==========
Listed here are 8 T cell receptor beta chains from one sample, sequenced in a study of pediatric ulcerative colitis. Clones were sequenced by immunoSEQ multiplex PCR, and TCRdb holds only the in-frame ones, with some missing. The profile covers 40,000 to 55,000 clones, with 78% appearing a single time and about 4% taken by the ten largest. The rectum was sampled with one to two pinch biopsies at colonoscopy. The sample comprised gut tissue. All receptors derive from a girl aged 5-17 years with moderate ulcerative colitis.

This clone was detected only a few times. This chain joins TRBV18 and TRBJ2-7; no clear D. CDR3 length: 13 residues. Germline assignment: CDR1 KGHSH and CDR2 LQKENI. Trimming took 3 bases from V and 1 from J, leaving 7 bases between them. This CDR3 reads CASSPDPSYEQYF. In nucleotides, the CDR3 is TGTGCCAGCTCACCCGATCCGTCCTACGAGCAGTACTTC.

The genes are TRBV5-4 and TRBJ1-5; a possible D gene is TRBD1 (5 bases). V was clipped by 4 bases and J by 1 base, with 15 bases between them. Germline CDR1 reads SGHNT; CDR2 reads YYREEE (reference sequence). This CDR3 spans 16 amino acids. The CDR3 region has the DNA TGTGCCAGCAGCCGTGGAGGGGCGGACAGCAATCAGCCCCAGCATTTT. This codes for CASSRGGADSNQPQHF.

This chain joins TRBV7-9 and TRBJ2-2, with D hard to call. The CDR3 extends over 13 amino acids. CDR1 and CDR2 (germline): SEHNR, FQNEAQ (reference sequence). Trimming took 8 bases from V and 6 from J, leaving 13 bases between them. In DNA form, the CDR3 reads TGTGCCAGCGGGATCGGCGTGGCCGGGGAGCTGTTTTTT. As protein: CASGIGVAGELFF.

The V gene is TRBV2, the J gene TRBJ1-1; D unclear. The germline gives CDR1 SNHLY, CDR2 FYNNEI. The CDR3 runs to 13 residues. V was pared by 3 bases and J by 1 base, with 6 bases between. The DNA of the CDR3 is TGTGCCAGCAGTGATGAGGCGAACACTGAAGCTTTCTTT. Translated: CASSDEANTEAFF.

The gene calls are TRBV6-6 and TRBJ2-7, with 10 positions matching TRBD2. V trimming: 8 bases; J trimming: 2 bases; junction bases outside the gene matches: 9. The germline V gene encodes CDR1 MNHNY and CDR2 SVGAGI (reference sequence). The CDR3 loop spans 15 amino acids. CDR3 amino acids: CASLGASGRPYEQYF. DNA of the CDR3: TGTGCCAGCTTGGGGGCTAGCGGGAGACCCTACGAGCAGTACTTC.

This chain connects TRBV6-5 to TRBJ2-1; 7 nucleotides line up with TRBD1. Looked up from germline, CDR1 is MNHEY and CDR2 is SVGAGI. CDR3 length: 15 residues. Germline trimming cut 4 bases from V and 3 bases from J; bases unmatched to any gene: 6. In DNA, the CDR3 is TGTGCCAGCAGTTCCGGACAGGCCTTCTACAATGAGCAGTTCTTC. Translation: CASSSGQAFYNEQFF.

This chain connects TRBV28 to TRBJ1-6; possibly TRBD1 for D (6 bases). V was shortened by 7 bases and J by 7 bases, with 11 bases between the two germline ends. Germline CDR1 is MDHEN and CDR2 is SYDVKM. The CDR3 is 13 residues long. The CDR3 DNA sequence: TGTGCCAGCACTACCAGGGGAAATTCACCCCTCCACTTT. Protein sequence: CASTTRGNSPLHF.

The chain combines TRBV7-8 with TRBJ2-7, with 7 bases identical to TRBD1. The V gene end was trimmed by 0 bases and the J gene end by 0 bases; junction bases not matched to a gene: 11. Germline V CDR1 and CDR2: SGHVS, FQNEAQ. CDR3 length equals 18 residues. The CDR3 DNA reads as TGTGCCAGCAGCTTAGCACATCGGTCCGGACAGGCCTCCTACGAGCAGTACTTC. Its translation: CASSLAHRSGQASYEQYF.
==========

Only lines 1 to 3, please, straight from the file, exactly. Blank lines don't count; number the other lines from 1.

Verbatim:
Listed here are 8 T cell receptor beta chains from one sample, sequenced in a study of pediatric ulcerative colitis. Clones were sequenced by immunoSEQ multiplex PCR, and TCRdb holds only the in-frame ones, with some missing. The profile covers 40,000 to 55,000 clones, with 78% appearing a single time and about 4% taken by the ten largest. The rectum was sampled with one to two pinch biopsies at colonoscopy. The sample comprised gut tissue. All receptors derive from a girl aged 5-17 years with moderate ulcerative colitis.

This clone was detected only a few times. This chain joins TRBV18 and TRBJ2-7; no clear D. CDR3 length: 13 residues. Germline assignment: CDR1 KGHSH and CDR2 LQKENI. Trimming took 3 bases from V and 1 from J, leaving 7 bases between them. This CDR3 reads CASSPDPSYEQYF. In nucleotides, the CDR3 is TGTGCCAGCTCACCCGATCCGTCCTACGAGCAGTACTTC.

The genes are TRBV5-4 and TRBJ1-5; a possible D gene is TRBD1 (5 bases). V was clipped by 4 bases and J by 1 base, with 15 bases between them. Germline CDR1 reads SGHNT; CDR2 reads YYREEE (reference sequence). This CDR3 spans 16 amino acids. The CDR3 region has the DNA TGTGCCAGCAGCCGTGGAGGGGCGGACAGCAATCAGCCCCAGCATTTT. This codes for CASSRGGADSNQPQHF.